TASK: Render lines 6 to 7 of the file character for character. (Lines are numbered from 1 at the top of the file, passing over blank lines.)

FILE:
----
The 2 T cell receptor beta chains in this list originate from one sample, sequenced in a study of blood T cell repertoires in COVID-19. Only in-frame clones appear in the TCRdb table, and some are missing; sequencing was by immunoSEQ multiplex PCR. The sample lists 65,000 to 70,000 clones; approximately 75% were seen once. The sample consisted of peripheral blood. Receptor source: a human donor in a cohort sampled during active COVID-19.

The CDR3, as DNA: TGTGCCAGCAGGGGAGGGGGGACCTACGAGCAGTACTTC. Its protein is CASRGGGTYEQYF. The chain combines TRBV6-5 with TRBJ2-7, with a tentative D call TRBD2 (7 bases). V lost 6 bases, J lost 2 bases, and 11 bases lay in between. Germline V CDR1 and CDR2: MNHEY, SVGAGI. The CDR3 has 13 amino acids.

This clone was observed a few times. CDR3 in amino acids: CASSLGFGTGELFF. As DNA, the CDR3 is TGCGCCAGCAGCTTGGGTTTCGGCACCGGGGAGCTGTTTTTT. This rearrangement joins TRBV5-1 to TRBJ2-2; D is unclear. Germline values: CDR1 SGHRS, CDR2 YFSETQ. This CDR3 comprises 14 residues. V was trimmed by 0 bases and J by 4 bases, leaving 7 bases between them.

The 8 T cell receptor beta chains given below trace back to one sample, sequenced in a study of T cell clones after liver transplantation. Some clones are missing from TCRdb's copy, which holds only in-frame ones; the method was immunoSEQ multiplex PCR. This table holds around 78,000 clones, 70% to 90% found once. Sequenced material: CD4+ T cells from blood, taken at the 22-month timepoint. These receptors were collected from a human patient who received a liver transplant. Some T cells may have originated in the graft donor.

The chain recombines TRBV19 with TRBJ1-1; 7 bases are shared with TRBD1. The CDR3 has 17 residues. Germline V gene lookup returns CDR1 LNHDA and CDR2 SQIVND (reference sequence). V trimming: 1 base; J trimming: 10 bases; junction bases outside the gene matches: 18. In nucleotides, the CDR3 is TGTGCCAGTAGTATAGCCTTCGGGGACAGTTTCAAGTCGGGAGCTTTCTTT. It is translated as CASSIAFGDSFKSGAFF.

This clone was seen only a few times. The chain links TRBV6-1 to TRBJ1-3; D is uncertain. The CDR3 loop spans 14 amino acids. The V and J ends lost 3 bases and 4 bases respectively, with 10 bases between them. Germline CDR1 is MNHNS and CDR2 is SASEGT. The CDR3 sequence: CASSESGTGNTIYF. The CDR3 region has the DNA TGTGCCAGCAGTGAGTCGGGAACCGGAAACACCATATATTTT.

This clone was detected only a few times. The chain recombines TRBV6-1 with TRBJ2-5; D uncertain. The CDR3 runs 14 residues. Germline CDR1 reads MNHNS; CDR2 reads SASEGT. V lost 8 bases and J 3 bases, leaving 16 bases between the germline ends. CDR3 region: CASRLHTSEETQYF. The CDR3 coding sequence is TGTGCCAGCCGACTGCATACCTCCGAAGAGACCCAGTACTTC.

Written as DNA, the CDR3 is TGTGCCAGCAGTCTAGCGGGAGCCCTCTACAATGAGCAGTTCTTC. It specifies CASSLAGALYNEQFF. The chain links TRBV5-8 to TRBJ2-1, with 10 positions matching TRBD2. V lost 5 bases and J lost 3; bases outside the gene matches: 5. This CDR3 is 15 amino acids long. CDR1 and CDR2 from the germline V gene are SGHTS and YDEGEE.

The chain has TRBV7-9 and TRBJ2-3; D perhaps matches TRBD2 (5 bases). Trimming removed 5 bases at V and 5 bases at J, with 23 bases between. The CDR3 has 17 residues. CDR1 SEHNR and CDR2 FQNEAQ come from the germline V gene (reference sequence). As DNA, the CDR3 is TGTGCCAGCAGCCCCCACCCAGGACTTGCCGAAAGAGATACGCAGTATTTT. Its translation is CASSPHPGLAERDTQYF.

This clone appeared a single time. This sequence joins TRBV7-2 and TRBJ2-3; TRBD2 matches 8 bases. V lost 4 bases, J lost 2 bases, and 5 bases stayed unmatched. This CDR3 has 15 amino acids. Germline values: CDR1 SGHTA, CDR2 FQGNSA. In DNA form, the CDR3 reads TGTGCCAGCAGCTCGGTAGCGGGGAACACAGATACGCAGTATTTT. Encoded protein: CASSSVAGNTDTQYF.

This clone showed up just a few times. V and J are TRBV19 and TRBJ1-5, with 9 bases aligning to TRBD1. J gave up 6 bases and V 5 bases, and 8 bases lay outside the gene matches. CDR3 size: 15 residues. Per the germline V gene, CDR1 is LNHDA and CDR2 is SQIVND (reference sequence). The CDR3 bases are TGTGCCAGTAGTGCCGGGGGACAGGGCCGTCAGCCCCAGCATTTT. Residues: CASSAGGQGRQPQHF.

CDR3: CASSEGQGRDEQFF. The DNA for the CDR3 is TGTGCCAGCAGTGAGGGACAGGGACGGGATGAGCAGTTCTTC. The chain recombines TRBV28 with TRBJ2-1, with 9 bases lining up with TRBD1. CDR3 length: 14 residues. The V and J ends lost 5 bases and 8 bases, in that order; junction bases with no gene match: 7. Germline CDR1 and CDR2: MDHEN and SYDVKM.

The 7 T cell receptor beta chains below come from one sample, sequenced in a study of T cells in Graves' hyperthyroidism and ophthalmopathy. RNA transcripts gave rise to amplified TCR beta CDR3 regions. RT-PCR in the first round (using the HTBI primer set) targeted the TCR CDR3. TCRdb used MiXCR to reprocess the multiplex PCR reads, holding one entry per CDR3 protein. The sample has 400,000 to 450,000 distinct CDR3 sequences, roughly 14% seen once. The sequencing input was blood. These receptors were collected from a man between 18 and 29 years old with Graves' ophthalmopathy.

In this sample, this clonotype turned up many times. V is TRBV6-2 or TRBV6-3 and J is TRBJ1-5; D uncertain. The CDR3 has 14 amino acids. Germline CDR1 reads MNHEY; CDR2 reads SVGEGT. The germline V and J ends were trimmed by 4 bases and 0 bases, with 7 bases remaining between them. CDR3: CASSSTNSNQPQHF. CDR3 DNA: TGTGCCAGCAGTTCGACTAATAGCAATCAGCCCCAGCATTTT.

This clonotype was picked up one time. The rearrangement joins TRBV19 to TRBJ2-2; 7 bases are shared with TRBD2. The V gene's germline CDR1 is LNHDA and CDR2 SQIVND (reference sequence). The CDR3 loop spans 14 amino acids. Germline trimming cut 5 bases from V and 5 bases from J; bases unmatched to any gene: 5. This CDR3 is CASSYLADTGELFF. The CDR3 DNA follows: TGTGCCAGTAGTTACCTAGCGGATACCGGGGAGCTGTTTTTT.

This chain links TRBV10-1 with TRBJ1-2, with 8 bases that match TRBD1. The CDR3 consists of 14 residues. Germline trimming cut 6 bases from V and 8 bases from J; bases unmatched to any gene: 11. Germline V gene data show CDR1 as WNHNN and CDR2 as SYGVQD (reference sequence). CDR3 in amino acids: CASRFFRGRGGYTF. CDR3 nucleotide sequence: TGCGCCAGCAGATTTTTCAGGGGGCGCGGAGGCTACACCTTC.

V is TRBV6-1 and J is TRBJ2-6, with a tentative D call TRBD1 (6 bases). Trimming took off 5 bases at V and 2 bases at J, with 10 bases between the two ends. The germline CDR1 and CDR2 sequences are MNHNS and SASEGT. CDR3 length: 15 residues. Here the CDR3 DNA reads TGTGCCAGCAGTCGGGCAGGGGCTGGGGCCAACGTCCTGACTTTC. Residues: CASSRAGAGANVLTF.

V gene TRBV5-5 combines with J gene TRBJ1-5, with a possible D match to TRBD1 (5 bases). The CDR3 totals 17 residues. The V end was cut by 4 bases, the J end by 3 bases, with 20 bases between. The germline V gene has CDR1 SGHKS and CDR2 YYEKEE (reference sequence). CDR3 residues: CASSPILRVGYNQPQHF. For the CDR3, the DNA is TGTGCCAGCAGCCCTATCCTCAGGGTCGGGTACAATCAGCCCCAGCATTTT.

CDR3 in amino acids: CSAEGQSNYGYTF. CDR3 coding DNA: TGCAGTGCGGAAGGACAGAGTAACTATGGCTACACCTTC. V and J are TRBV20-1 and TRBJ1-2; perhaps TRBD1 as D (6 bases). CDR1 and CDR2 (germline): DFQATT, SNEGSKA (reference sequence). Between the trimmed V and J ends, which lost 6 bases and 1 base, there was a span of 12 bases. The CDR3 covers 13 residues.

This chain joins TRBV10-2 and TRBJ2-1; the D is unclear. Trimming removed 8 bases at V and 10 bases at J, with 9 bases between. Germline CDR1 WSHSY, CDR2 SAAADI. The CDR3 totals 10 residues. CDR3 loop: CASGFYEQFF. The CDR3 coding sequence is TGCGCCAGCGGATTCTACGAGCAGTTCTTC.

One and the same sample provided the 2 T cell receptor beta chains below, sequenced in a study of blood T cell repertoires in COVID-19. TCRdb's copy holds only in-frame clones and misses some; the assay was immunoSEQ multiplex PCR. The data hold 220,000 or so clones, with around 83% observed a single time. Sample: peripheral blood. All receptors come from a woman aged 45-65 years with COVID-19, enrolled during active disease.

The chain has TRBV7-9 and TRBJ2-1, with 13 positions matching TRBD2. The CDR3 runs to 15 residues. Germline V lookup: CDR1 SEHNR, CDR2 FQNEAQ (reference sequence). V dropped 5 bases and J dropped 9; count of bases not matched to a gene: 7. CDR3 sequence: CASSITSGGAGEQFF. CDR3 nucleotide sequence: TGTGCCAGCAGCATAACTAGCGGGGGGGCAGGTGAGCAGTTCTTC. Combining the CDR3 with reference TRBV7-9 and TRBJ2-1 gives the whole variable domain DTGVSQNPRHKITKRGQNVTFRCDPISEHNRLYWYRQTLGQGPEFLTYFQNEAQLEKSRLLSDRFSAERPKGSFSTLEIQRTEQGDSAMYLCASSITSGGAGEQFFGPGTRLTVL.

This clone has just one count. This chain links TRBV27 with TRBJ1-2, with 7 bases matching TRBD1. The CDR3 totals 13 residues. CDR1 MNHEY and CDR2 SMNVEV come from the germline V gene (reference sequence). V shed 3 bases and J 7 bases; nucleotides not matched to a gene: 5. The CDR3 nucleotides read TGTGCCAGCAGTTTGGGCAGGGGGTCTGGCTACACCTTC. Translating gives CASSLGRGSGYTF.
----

This clone was seen only a few times. The chain links TRBV6-1 to TRBJ1-3; D is uncertain. The CDR3 loop spans 14 amino acids. The V and J ends lost 3 bases and 4 bases respectively, with 10 bases between them. Germline CDR1 is MNHNS and CDR2 is SASEGT. The CDR3 sequence: CASSESGTGNTIYF. The CDR3 region has the DNA TGTGCCAGCAGTGAGTCGGGAACCGGAAACACCATATATTTT.

This clone was detected only a few times. The chain recombines TRBV6-1 with TRBJ2-5; D uncertain. The CDR3 runs 14 residues. Germline CDR1 reads MNHNS; CDR2 reads SASEGT. V lost 8 bases and J 3 bases, leaving 16 bases between the germline ends. CDR3 region: CASRLHTSEETQYF. The CDR3 coding sequence is TGTGCCAGCCGACTGCATACCTCCGAAGAGACCCAGTACTTC.